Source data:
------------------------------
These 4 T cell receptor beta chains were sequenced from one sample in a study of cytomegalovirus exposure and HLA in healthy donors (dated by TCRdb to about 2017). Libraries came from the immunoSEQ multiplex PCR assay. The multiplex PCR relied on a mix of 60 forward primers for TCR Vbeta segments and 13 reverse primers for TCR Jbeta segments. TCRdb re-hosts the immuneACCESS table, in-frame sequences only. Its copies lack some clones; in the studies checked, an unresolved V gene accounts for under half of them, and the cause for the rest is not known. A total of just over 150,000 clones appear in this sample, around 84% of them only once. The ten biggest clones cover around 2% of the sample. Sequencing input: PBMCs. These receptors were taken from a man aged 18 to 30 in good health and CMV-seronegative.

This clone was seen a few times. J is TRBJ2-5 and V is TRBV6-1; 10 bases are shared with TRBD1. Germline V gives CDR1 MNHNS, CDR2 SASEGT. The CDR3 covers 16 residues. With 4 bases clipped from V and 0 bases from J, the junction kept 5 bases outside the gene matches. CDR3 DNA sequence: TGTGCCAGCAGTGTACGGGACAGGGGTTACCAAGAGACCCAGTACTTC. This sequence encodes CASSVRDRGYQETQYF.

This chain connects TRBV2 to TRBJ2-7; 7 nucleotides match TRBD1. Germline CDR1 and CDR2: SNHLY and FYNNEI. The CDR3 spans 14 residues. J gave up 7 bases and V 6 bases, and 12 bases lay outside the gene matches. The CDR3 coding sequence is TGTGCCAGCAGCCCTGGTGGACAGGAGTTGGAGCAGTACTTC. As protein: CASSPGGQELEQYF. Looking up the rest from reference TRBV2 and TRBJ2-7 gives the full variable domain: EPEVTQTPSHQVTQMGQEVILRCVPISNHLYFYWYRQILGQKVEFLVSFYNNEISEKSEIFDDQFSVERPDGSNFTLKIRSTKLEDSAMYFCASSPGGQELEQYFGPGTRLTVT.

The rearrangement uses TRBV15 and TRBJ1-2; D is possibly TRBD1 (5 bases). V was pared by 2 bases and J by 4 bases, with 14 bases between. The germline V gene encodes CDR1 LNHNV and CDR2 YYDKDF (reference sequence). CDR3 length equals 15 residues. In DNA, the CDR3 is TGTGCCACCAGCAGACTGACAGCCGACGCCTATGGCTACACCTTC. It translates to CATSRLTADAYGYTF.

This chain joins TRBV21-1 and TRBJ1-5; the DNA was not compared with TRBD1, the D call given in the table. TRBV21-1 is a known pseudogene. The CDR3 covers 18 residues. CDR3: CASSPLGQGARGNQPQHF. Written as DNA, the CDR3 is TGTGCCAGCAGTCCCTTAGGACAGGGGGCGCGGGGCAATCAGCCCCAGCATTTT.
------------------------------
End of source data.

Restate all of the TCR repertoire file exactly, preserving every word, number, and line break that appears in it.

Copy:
These 4 T cell receptor beta chains were sequenced from one sample in a study of cytomegalovirus exposure and HLA in healthy donors (dated by TCRdb to about 2017). Libraries came from the immunoSEQ multiplex PCR assay. The multiplex PCR relied on a mix of 60 forward primers for TCR Vbeta segments and 13 reverse primers for TCR Jbeta segments. TCRdb re-hosts the immuneACCESS table, in-frame sequences only. Its copies lack some clones; in the studies checked, an unresolved V gene accounts for under half of them, and the cause for the rest is not known. A total of just over 150,000 clones appear in this sample, around 84% of them only once. The ten biggest clones cover around 2% of the sample. Sequencing input: PBMCs. These receptors were taken from a man aged 18 to 30 in good health and CMV-seronegative.

This clone was seen a few times. J is TRBJ2-5 and V is TRBV6-1; 10 bases are shared with TRBD1. Germline V gives CDR1 MNHNS, CDR2 SASEGT. The CDR3 covers 16 residues. With 4 bases clipped from V and 0 bases from J, the junction kept 5 bases outside the gene matches. CDR3 DNA sequence: TGTGCCAGCAGTGTACGGGACAGGGGTTACCAAGAGACCCAGTACTTC. This sequence encodes CASSVRDRGYQETQYF.

This chain connects TRBV2 to TRBJ2-7; 7 nucleotides match TRBD1. Germline CDR1 and CDR2: SNHLY and FYNNEI. The CDR3 spans 14 residues. J gave up 7 bases and V 6 bases, and 12 bases lay outside the gene matches. The CDR3 coding sequence is TGTGCCAGCAGCCCTGGTGGACAGGAGTTGGAGCAGTACTTC. As protein: CASSPGGQELEQYF. Looking up the rest from reference TRBV2 and TRBJ2-7 gives the full variable domain: EPEVTQTPSHQVTQMGQEVILRCVPISNHLYFYWYRQILGQKVEFLVSFYNNEISEKSEIFDDQFSVERPDGSNFTLKIRSTKLEDSAMYFCASSPGGQELEQYFGPGTRLTVT.

The rearrangement uses TRBV15 and TRBJ1-2; D is possibly TRBD1 (5 bases). V was pared by 2 bases and J by 4 bases, with 14 bases between. The germline V gene encodes CDR1 LNHNV and CDR2 YYDKDF (reference sequence). CDR3 length equals 15 residues. In DNA, the CDR3 is TGTGCCACCAGCAGACTGACAGCCGACGCCTATGGCTACACCTTC. It translates to CATSRLTADAYGYTF.

This chain joins TRBV21-1 and TRBJ1-5; the DNA was not compared with TRBD1, the D call given in the table. TRBV21-1 is a known pseudogene. The CDR3 covers 18 residues. CDR3: CASSPLGQGARGNQPQHF. Written as DNA, the CDR3 is TGTGCCAGCAGTCCCTTAGGACAGGGGGCGCGGGGCAATCAGCCCCAGCATTTT.